It’s here; we’re finally taking SC6 to a race, after two years of not participating in FSGP or ASC. We are very excited to be participating in FSGP 2016 and hope to give SC6 a good “last run” on the track before we retire her and begin working full-time on SC7.
On Thursday, July 21st, most of the team met in Chicago to pack the car in the trailer. We took down our array stand so that it would fit in the back of the truck, and packed snap-together Festool boxes with many of the tools and supplies we would need. Unfortunately, we were a bit late getting out of Chicago because our trailer got parked in and we were unable to unpark it for about 2 hours.
We also had a little bit of an delay when our trailer blew a tire about 2 hours into the trip. Fortunately, a kind policeman stopped shortly after and lent us a jack which we were able to use to change our tire. It seems, from what we know of team history, that it’s almost impossible to go an entire FSGP without a tire blowing, so we are glad that ours happened at a non-dangerous time and that we were able to resolve it so quickly.
We arrived at Pittsburgh International Race Complex minutes before the rain started, just in time to attend the kickoff meeting.
Over the next three days, we have been hard at work gettting SC6 through scrutineering. The electrical team spent a lot of time debugging BPS software and making sure the driver switches and lights and horn worked. The mechanical team attached regulation decals and added some safety features suggested by Dick Roberto during scrutineering.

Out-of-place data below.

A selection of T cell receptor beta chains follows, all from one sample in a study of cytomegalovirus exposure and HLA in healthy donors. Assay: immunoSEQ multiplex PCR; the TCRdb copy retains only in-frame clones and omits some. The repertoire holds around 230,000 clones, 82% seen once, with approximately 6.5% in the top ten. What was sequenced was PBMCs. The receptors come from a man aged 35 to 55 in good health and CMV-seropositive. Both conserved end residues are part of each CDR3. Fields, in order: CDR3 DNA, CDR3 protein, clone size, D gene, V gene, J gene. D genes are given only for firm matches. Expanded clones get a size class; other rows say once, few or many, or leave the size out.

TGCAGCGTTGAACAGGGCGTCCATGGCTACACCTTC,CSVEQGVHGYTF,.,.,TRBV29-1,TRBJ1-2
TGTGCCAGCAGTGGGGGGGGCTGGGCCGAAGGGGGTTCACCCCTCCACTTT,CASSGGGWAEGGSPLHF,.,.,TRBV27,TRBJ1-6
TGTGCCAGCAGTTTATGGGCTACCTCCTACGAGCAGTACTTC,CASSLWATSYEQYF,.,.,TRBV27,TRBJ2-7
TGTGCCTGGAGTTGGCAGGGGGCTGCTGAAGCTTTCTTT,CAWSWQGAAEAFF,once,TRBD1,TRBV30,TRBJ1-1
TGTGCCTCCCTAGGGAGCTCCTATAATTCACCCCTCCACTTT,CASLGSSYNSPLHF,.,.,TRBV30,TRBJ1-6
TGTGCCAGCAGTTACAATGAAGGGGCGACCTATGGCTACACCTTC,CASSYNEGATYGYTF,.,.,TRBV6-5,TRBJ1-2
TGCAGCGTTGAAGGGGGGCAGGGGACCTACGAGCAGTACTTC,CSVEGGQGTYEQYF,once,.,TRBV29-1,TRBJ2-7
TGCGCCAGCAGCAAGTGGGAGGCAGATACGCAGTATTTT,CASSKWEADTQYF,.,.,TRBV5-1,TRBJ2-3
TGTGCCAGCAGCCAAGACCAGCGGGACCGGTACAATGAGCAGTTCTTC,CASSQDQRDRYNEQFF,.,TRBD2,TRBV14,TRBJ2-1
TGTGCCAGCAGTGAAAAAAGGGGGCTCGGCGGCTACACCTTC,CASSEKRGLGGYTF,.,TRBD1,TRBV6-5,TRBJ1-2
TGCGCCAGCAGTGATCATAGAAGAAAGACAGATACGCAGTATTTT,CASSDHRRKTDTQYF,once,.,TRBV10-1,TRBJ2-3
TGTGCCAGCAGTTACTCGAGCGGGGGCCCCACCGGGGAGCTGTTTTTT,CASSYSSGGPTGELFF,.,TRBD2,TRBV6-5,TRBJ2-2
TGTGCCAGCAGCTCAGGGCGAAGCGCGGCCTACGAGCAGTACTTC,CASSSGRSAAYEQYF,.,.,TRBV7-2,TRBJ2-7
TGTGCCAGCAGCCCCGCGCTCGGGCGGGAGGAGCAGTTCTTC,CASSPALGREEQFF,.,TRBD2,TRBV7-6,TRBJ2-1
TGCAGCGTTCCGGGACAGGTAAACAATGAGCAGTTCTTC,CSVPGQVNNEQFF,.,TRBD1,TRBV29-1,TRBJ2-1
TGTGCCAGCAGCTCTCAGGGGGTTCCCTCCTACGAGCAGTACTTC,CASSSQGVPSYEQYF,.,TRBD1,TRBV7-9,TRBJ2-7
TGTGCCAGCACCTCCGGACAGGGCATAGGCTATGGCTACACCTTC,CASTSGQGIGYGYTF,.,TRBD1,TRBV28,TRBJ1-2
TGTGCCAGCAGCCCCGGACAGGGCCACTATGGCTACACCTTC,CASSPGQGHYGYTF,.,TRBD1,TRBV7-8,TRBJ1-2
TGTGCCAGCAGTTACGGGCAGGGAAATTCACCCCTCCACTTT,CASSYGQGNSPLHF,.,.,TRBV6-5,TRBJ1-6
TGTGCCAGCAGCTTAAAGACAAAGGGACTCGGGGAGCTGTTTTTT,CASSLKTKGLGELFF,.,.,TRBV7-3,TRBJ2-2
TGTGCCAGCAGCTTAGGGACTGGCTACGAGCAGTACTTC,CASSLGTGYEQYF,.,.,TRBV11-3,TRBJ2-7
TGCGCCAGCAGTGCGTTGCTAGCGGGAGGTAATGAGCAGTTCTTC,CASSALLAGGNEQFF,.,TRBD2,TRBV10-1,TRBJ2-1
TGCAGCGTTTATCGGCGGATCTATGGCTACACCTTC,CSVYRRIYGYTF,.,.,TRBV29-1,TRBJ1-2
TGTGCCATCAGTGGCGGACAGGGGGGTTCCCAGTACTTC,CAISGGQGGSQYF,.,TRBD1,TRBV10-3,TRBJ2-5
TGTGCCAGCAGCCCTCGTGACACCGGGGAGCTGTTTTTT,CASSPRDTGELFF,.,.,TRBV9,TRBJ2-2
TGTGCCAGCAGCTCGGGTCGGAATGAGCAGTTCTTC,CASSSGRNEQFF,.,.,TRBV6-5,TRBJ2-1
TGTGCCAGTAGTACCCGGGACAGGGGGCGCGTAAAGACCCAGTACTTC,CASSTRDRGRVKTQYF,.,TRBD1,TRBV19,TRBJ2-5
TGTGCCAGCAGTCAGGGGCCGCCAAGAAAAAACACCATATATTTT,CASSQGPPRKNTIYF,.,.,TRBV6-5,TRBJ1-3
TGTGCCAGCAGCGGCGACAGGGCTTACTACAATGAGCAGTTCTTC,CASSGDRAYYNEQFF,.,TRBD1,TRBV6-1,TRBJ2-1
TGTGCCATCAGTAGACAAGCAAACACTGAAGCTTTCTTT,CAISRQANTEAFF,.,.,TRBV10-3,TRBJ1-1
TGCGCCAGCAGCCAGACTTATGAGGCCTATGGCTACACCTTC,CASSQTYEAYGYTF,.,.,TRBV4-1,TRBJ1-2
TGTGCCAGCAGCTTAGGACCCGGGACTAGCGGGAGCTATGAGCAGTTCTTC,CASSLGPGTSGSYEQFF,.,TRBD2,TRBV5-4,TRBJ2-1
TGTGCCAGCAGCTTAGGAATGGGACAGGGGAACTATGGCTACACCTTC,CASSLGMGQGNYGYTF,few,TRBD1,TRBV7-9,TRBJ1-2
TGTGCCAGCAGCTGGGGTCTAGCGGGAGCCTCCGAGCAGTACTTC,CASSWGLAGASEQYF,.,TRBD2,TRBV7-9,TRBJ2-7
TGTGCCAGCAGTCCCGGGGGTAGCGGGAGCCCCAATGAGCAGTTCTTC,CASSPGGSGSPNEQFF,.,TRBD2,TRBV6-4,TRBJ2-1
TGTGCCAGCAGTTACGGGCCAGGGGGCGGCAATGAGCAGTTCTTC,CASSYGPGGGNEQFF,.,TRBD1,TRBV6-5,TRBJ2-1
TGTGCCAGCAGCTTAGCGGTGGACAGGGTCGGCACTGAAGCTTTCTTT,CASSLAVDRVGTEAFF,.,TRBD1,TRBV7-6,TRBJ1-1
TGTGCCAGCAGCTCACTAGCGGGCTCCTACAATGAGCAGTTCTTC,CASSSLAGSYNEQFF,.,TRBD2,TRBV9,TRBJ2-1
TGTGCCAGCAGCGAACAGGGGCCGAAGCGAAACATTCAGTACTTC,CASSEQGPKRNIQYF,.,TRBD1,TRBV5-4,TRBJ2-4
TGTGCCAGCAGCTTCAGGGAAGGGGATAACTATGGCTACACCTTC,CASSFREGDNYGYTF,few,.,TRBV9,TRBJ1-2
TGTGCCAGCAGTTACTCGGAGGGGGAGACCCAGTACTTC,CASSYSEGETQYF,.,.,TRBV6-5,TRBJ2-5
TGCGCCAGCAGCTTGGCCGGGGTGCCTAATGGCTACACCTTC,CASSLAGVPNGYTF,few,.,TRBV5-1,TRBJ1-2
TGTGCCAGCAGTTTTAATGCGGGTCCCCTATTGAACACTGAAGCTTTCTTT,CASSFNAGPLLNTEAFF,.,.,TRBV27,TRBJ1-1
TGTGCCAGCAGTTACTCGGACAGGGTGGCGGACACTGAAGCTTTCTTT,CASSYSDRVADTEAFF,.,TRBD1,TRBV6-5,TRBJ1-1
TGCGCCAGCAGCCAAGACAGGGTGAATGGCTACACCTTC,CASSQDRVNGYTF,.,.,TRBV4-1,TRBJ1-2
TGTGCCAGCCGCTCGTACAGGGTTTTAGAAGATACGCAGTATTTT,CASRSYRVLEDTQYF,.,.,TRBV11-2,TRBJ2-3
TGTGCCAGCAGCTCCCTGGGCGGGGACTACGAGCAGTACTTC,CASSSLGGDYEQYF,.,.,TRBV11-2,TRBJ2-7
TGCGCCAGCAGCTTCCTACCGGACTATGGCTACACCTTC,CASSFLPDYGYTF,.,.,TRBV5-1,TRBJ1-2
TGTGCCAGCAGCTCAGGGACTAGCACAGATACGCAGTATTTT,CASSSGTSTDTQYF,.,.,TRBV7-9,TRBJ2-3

On the third day of scrutineering, we had very heavy rains in the afternoon. Before they came, we put the car in the trailer, but had to keep the array outside under our tents. Even so, we all helped to hold a tarp over the array to prevent it from getting too wet. On the plus side, the array stayed more or less dry in the places that mattered. On the negative side, we did not.
On day four, we got all yellow green stickers in scrutineering, meaning we were able to progress to dynamics testing. For the uninitiated, dynamics testing is where the race officials take your car and attempt to break it, putting it through a series of driving and handling tests to make sure it will be safe taking turns and making stops once out on the track. We completed both the slalom and brake tests yesterday. This is a significant achievement for the car; it has broken down at races twice before, once at each of these two tests. Making it through them means were very confident that we can make it on the track on day 1 of racing, although we might miss a bit of the beginning of the race.
Look for more updates to come in the next few days as we begin racing SC6 on the track.